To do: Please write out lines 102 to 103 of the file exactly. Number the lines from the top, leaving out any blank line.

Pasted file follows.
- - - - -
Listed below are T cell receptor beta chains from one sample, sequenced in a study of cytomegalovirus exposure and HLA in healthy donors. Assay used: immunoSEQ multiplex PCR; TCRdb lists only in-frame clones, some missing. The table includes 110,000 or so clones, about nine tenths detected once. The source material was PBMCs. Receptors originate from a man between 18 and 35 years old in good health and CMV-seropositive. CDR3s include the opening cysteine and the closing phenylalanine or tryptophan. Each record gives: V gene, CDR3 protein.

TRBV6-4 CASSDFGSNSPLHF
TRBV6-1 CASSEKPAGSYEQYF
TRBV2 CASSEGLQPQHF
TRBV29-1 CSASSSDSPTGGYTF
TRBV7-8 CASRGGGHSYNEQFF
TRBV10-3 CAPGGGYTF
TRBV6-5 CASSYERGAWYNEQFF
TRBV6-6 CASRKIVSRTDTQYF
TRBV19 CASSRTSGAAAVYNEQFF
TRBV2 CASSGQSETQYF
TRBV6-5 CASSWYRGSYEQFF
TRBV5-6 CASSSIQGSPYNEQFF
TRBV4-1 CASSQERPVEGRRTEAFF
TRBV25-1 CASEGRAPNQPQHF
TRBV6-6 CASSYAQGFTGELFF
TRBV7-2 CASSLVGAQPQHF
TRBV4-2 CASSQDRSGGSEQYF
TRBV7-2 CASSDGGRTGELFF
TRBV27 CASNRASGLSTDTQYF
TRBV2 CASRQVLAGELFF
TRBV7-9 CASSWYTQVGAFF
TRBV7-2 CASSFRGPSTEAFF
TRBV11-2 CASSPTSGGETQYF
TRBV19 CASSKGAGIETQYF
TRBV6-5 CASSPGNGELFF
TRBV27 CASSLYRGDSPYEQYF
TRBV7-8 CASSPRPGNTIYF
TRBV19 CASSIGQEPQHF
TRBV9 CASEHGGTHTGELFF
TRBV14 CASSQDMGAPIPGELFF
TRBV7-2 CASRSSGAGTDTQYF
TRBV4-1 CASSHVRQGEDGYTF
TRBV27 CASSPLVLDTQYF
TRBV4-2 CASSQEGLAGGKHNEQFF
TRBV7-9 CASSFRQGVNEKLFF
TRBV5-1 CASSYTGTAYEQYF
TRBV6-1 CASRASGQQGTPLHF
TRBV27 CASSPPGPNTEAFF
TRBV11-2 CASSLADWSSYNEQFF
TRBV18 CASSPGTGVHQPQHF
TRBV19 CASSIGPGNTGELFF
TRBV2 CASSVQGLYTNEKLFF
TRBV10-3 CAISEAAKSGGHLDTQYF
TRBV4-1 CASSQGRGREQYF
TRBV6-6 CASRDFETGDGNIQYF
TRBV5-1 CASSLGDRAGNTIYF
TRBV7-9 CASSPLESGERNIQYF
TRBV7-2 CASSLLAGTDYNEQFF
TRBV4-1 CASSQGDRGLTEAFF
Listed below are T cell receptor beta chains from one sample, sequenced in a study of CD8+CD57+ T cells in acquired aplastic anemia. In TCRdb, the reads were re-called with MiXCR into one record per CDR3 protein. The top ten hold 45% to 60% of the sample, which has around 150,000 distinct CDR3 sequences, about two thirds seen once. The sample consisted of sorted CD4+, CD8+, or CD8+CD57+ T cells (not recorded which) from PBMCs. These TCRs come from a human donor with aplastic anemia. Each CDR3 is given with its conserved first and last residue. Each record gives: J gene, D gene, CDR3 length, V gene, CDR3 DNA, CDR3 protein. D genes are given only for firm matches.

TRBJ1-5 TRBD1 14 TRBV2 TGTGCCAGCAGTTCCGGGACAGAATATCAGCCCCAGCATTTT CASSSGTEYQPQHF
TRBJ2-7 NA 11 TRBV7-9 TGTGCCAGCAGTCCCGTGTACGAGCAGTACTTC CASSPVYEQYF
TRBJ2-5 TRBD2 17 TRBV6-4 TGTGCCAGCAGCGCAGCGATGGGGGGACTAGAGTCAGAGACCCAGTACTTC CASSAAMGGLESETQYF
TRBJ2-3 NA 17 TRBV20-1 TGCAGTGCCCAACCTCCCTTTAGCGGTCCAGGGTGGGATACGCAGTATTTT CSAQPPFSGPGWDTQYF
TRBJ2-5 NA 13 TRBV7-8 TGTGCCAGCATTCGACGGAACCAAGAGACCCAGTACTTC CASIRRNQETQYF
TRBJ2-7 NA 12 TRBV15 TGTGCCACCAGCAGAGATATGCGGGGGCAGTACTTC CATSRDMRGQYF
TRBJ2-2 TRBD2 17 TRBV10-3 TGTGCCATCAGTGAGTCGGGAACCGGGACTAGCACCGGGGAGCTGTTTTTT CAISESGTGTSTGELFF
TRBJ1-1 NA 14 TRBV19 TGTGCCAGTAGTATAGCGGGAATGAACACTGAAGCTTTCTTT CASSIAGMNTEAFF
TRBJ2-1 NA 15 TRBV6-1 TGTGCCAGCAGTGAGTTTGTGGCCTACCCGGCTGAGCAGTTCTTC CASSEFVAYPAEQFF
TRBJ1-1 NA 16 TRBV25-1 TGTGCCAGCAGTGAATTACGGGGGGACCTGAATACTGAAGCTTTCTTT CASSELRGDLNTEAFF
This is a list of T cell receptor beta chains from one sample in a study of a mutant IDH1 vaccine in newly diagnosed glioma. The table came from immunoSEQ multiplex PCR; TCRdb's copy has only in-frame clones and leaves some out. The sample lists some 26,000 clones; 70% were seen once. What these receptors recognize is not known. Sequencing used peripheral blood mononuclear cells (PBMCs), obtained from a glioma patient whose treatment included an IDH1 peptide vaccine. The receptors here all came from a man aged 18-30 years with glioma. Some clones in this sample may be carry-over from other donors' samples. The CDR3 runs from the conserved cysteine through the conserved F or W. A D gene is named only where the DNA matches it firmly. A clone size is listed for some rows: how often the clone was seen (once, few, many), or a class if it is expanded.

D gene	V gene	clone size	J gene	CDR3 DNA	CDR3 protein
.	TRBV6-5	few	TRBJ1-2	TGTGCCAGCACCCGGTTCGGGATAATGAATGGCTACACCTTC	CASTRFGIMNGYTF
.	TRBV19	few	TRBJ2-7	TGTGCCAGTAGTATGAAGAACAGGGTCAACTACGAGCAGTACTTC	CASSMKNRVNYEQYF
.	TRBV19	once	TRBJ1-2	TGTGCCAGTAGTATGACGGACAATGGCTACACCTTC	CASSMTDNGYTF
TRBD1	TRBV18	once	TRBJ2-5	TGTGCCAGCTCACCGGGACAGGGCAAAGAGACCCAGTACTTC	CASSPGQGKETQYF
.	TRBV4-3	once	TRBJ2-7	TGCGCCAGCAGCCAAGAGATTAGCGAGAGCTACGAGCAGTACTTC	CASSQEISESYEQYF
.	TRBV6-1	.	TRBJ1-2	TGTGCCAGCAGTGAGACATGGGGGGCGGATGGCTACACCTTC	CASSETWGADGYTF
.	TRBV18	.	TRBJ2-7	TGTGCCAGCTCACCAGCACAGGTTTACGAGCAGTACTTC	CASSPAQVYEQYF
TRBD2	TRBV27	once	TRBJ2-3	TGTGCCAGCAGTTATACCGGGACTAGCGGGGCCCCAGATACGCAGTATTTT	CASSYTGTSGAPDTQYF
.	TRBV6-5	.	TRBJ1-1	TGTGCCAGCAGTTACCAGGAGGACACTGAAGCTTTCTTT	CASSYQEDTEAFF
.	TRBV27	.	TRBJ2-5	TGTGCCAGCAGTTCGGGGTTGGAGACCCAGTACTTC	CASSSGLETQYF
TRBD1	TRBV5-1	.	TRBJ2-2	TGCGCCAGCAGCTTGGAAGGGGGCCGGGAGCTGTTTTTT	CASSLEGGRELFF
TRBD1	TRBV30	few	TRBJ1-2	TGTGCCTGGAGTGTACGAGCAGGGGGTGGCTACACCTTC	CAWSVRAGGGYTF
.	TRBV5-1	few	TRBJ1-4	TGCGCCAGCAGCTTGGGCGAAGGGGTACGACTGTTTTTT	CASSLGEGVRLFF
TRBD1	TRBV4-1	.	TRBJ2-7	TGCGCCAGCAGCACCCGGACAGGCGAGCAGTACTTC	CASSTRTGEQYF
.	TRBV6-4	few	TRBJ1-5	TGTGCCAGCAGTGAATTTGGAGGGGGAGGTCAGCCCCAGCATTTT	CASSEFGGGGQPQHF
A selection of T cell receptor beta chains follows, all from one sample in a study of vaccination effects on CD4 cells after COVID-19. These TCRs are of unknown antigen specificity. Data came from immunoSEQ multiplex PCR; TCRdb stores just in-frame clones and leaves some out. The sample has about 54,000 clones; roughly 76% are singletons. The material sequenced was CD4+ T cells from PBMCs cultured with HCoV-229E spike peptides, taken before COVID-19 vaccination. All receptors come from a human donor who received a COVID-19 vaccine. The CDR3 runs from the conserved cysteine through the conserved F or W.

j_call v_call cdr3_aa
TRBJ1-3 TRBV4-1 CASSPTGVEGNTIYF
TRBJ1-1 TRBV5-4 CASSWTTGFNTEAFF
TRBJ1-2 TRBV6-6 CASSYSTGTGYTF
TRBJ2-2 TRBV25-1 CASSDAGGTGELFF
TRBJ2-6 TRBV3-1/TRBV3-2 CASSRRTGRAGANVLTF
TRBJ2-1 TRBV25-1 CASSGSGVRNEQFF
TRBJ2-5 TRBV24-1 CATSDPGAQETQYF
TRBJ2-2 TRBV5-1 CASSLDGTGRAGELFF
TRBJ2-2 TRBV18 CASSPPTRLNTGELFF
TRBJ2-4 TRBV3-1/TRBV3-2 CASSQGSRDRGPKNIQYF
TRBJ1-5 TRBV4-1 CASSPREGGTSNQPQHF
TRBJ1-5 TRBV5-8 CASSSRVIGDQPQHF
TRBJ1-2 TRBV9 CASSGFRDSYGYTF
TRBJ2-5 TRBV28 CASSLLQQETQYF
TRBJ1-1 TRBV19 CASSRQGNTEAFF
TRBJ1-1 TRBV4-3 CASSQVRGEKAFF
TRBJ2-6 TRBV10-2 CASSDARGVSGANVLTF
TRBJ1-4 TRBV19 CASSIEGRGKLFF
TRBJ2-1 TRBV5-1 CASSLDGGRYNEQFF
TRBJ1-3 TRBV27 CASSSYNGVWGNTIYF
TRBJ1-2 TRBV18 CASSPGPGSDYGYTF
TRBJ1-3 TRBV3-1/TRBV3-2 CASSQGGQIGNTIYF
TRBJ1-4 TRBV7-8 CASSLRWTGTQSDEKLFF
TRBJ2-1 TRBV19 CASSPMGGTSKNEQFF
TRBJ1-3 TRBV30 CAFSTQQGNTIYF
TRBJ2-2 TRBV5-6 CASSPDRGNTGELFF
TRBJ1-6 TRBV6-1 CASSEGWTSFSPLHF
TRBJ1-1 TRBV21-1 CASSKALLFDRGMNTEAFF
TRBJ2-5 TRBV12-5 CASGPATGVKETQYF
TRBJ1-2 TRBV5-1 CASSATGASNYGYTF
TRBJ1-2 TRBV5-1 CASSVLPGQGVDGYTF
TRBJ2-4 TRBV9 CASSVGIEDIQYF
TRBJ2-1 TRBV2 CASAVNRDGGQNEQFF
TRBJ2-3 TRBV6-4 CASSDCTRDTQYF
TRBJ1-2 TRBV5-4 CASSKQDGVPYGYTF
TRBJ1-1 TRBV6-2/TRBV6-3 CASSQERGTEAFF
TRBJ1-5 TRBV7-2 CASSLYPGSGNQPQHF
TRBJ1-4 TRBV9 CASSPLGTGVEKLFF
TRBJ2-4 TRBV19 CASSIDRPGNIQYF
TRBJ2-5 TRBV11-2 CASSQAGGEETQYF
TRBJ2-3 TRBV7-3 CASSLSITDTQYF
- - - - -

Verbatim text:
TRBJ1-3 TRBV3-1/TRBV3-2 CASSQGGQIGNTIYF
TRBJ1-4 TRBV7-8 CASSLRWTGTQSDEKLFF